How Is Baptism Defined in English Dictionaries?

 

 

Large dictionary in library

A modern English dictionary will define an English word according to its contemporary usage in the English-speaking world. For instance, the term “God” is defined in this way: (1) The Supreme Being, the creator and ruler of the universe; (2) one of several deities; (3) any deified person or object (The Random House College Dictionary). We realize, of course, that there is only one true and living God who created all things and who is the Father of the Lord Jesus Christ (cf. 1 Cor. 8:6). However, since people in the world worship and serve different real or imagined beings, an English dictionary will include in its definition anything unscriptural that people call “god.”

In the case of the term “baptism,” we find a similar practice. An English dictionary will define baptism according to its English usage regardless of whether the definition is Scriptural or not. Therefore, “baptize” is defined in this way: (1) To immerse in water, sprinkle, or pour water on, in the Christian rite of baptism; (2) to cleanse spiritually; initiate or dedicate by purifying; (3) to christen (The Random House College Dictionary). This is the way the term is used today in the religious and secular world. However, to arrive at the original meaning of the term, one must look under the entry for the meaning of the term in the original Greek. This is often found in parentheses or brackets after the English definition. A simple or brief dictionary may not have the origin of the word but the larger dictionaries will. Notice the statements of several secular dictionaries:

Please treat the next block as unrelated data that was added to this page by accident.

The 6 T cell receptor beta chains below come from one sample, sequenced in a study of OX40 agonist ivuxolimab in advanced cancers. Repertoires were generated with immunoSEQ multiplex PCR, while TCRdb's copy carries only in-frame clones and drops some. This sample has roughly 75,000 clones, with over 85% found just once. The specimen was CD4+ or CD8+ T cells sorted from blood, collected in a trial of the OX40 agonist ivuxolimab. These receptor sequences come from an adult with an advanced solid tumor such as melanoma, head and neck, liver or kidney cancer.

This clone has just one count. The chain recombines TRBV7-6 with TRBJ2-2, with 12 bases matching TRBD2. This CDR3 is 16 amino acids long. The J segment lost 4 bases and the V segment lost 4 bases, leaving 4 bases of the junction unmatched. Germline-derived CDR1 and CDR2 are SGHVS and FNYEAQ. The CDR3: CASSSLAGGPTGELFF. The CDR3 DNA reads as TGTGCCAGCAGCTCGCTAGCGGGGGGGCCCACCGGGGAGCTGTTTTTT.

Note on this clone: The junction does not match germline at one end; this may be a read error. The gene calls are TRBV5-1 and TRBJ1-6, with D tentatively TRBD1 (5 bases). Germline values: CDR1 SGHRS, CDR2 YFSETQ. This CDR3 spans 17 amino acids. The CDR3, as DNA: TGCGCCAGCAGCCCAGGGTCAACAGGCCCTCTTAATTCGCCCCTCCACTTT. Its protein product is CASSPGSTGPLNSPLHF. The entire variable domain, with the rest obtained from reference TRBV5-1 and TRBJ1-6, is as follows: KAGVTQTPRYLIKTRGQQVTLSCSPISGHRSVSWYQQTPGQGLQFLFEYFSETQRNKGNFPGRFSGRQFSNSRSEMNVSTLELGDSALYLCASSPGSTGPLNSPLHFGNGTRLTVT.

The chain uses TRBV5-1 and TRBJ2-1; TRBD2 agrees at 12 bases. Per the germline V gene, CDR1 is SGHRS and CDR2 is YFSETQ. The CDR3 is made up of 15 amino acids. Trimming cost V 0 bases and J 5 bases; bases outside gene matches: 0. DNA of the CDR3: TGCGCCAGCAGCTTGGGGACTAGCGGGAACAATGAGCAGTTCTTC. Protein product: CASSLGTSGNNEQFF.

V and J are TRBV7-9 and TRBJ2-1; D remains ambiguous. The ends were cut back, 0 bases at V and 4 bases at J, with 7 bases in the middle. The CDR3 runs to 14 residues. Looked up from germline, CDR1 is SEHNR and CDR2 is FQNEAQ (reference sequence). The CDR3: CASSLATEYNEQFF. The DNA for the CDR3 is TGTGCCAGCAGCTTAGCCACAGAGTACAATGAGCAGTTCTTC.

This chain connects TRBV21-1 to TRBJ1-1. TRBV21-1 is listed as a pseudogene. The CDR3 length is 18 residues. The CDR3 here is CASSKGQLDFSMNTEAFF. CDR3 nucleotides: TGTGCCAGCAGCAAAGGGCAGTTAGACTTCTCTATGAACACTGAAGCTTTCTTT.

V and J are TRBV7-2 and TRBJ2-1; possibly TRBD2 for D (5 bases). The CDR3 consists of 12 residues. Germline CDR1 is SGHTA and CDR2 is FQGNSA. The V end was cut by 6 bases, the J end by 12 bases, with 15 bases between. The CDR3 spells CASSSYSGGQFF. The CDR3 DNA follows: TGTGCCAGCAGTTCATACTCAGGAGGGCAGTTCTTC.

• “Gr. Baptizein, to immerse, baptize, substituted for earlier baptein, to dip, used in post-classical Gr. Chiefly in sense ‘to dip in dye’” (New World Dictionary, Second College Edition).
  • “Greek baptizein dip, bathe baptein dip” (The World Book Encyclopedia Dictionary).
  • “Gk. baptizein to dip, baptize, fr. baptein to dip” (Webster’s Third New International Dictionary, Unabridged).
  • “Gk. baptizein to immerse (bap [ein] [to] bathe + izein—ize)” (The Random House Dictionary of the English Language, Unabridged Edition).
  • “Gk baptizein to dip, baptize, fr. baptos dipped, fr. baptein to dip” (Webster’s New Collegiate Dictionary).

Secular encyclopedias reveal the same duality. They sometimes define a word as it is used in the present age: “Baptism is a sacrament of the Christian church in which candidates are immersed in water or water is poured over them in the name of the Father, the Son, and Holy Spirit” (Grolier Encyclopedia, 1997).

In other cases, both the Greek meaning and the English definition are given. Under “baptism” we read: “(Greek baptein, ‘to dip’) . . . . Orthodox and Baptist churches require baptism by total immersion. In other churches, pouring (affusion) and sprinkling (aspersion) are more common” (Encarta Encyclopedia, 1997). This secular work plainly states that the Greek term means “to dip” but then says that modern churches practice immersion (dipping), pouring, and sprinkling. Sometimes they merely refer to the original action: “Baptism, an immersion in water to represent the washing away of sin, was the initiating rite by which one became a member of the church” (Compton’s Interactive Encyclopedia, 1999).

The important point to notice as we examine secular dictionaries and encyclopedias is that we must go beyond the contemporary meaning of “baptism” and return to the meaning of the original Greek word, baptizo, which these authorities identify as immersion.


Richard Hollerman

 

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